I have had an unpleasant experience with my short term memory once, and the problem is that I could not remember any of my memories. I played lacrosse in high school, and during one of the games I was body checked really hard to the point where I was concussed. My short term memory was effected by this situation because I could not remember the play that lead up to me being hit or how I even got hit. Even after seeing myself getting drilled on video I still could not bring back any memories of it happening. Unfortunately this is pretty common in contact sports and I am sure this has happened to a lot of others taking this course as well.

Flashbulb Memory: 13 Years Later

When searching for a term to write this blog post on I found the concept of a flashbulb memory to be the most interesting. To my surprise however I have found that for some reason I do not have many moments I can remember very clearly. A flashbulb memory is a vivid, almost photographic memory of a particularly significant event. A memory is usually considered a flashbulb memory when a person can remember virtually every detail surrounding the event. Personally I feel that I only have two true flashbulb memories in which I can recall most details. The first event being September 11th 2001, and the second being the death of my grandmother in 2011. Considering I was only seven on September 11th 2001, I find it is more shocking to recall.

In 2001 I was still living in Phoenix, Arizona which is three hours behind New York. At the time of the attack I was still asleep in the morning before I got up for school. When I awoke, surprisingly on my own and not by my mother as usual, I immediately knew something strange had occurred. I used to have a playroom across from my bedroom that had a television in it and oddly enough I heard that it was on. I remember wondering why I heard my older siblings in the room considering they typically were in a rush to get to school around that time. The most vivid memory I have of this day is when I walked into that room and saw my mother standing in front of the television with a dish towel covering her mouth and tears in her eyes. I asked her what was wrong and asked my siblings why they were not getting ready for school. I clearly remember my brother saying “a plane hit a building in New York”, feeling extremely confused, and my mother telling me not to worry because “New York is very far away”. The last feeling I remember clearly is that it was hard not to worry when I saw my mother in that state and also feeling completely lost just staring at the newscast. As defined by a flashbulb memory, it is clear why this event is so easy for me to recall in vivid detail to this day even though I am now twenty years old.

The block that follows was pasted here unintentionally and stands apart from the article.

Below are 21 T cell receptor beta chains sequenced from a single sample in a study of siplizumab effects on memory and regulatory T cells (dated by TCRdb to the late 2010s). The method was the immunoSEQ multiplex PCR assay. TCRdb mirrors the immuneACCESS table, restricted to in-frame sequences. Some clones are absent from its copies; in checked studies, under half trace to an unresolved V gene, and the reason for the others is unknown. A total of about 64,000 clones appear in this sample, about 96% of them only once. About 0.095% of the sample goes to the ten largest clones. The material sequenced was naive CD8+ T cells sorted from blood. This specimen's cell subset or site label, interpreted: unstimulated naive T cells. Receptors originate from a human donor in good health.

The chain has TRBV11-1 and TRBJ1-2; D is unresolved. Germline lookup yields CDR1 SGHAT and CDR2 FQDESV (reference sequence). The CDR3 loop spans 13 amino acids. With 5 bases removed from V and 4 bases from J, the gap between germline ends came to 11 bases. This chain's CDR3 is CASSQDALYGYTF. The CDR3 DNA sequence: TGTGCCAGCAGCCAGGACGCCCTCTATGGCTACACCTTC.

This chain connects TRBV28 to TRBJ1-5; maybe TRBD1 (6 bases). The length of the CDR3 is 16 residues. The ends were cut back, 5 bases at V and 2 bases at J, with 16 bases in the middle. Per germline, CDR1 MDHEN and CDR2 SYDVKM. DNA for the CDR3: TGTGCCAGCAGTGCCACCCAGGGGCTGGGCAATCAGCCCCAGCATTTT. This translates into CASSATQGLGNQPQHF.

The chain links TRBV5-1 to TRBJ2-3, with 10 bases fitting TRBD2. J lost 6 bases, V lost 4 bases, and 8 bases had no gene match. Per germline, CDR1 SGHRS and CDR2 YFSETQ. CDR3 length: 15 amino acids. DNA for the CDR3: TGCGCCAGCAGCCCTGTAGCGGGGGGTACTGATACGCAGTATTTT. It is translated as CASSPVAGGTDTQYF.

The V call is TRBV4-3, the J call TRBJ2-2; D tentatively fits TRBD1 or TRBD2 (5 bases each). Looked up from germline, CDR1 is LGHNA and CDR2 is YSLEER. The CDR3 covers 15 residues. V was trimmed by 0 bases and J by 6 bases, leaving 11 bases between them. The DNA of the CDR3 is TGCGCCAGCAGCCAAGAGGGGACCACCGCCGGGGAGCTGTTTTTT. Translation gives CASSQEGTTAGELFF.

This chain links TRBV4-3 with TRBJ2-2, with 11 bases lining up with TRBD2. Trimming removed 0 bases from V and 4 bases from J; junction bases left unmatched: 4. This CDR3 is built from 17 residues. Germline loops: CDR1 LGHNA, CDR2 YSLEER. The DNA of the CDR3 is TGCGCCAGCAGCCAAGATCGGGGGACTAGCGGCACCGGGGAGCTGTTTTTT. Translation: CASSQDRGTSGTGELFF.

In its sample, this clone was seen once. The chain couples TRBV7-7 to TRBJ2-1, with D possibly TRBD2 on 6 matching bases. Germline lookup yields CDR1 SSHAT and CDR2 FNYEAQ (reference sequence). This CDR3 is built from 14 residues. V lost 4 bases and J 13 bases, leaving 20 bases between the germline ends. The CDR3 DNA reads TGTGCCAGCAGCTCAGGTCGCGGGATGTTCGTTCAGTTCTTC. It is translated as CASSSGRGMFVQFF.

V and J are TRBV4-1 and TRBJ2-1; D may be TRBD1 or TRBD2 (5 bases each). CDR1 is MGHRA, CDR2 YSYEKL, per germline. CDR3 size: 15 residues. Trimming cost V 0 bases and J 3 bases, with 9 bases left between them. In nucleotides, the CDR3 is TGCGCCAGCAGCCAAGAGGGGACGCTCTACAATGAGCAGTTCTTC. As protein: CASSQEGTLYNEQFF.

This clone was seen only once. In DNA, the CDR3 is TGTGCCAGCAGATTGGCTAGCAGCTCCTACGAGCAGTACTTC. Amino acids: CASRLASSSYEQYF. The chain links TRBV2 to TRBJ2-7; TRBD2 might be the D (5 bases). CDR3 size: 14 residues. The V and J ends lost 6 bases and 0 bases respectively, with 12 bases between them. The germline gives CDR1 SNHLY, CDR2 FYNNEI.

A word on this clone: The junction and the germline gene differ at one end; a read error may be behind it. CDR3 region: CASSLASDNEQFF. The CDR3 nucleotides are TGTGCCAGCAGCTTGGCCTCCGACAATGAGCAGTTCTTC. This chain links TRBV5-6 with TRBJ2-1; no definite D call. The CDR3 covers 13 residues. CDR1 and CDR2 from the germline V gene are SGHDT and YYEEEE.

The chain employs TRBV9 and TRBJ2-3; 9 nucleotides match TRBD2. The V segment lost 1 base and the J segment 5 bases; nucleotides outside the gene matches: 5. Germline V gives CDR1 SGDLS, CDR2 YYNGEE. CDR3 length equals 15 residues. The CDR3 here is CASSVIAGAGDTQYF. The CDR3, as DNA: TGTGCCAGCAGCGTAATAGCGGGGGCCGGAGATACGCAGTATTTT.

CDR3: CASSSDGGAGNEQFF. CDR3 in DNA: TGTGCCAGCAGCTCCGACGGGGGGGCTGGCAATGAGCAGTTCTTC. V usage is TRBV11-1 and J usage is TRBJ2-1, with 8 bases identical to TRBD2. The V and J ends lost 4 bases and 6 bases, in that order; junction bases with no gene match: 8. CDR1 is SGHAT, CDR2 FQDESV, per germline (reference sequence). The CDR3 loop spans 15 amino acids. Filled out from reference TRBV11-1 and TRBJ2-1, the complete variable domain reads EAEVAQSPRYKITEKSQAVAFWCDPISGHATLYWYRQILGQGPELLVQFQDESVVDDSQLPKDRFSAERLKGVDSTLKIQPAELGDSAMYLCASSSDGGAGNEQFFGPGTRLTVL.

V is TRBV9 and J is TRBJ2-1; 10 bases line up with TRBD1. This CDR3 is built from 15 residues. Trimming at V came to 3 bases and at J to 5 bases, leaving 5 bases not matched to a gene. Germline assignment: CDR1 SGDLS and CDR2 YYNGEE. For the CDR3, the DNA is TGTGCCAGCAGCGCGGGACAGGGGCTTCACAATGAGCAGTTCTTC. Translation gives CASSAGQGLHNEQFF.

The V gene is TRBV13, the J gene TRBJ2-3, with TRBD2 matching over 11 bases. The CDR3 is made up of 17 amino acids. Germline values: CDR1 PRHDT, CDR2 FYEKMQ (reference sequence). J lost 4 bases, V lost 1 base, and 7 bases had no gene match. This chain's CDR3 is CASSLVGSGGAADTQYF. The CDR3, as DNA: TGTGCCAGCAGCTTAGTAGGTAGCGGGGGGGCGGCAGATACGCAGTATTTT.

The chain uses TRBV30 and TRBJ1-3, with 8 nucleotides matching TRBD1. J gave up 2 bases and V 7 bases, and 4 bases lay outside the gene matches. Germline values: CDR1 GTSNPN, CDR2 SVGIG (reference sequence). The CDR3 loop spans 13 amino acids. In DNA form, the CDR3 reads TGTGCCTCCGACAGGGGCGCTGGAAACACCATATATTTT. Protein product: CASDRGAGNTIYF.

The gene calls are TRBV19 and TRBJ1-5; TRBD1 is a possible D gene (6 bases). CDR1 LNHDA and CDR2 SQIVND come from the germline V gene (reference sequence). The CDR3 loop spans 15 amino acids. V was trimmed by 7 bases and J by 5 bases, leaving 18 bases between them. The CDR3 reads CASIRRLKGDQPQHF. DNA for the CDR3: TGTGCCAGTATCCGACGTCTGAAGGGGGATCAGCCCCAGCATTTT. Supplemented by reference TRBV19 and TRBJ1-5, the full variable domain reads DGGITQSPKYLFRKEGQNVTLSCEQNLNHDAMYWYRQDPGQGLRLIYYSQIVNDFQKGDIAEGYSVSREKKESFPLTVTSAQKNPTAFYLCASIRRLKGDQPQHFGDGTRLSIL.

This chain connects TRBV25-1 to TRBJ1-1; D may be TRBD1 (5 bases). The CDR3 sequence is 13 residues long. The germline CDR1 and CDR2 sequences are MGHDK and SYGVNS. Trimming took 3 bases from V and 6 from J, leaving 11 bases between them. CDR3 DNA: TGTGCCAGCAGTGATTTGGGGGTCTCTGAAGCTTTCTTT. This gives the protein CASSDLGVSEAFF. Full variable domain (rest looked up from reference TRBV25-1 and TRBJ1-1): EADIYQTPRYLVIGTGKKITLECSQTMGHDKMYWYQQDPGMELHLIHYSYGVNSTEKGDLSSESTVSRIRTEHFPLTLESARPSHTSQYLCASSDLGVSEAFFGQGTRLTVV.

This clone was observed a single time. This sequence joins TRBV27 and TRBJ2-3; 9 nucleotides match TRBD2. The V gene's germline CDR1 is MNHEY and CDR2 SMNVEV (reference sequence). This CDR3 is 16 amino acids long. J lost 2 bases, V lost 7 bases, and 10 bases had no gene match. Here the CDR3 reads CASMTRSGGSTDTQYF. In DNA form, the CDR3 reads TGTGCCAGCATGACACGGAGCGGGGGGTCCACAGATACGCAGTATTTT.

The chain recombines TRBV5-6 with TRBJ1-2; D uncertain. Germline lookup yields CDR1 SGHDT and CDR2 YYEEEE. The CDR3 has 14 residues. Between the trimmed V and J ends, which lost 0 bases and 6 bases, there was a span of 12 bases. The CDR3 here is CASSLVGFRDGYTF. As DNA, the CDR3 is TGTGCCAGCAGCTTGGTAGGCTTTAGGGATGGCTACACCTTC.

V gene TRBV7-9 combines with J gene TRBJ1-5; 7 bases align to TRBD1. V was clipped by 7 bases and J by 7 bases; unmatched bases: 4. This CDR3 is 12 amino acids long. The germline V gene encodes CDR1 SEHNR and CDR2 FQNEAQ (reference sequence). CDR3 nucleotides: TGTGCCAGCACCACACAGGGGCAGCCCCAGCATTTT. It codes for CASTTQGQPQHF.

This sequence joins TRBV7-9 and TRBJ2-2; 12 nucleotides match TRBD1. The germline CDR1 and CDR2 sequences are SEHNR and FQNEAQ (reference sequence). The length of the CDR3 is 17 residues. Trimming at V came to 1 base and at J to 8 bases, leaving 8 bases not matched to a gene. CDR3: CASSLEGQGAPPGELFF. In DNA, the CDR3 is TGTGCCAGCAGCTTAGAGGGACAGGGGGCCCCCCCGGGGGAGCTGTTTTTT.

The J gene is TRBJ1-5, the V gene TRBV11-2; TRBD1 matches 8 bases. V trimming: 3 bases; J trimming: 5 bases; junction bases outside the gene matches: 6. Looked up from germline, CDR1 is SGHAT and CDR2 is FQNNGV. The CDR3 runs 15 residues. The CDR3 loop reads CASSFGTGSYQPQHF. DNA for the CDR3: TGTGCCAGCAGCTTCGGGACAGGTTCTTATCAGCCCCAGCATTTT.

As we talked about in class, when babies are born they go through habituation, which allows them to decrease responsiveness with repeated stimulation. It is said that at four months a newborn infant will focus on the face first, be able to discriminate between colors and shapes and also have a general understanding of number. However, like we talked about in class, a baby’s perception is actually quite comical. We discussed in class why playing peek-a-boo with a baby is so entertaining to them. When we cover our faces with our hands, the baby truly believes that our face has vanished because it is no longer there and they cannot see it. This game could go on for hours and the baby is always entertained because as soon as you remove your hands from your face you pop back into existence.

My neighbors recently had a child and her first birthday was last week. When I got home for spring break I was asked to babysit for them one night. While babysitting, I played peek-a-boo for their daughter for at least an hour and she loved every second of it. After playing I remembered what we talked about in class and found it so strange as to why it is so amusing to them. Imagine if as we aged we never lost that form of perception. The world would be completely different and the way we acted as adults would be entirely abnormal. While thinking this, I remembered that we lose this form of perception due to habituation because we lose our responsiveness to that repeated stimuli. I even began to notice it that night when after an hour of peek-a-boo I could tell she was getting bored with it and I had to find a new game to play with her.

Food, sex and danger

Ever come across traffic that is going noticeably under the speed limit only to find the only reason traffic is moving at a slower pace is so people can see an accident that doesn’t even effect their lanes.  Susan Weinschenk attributes this to our brains basic functions.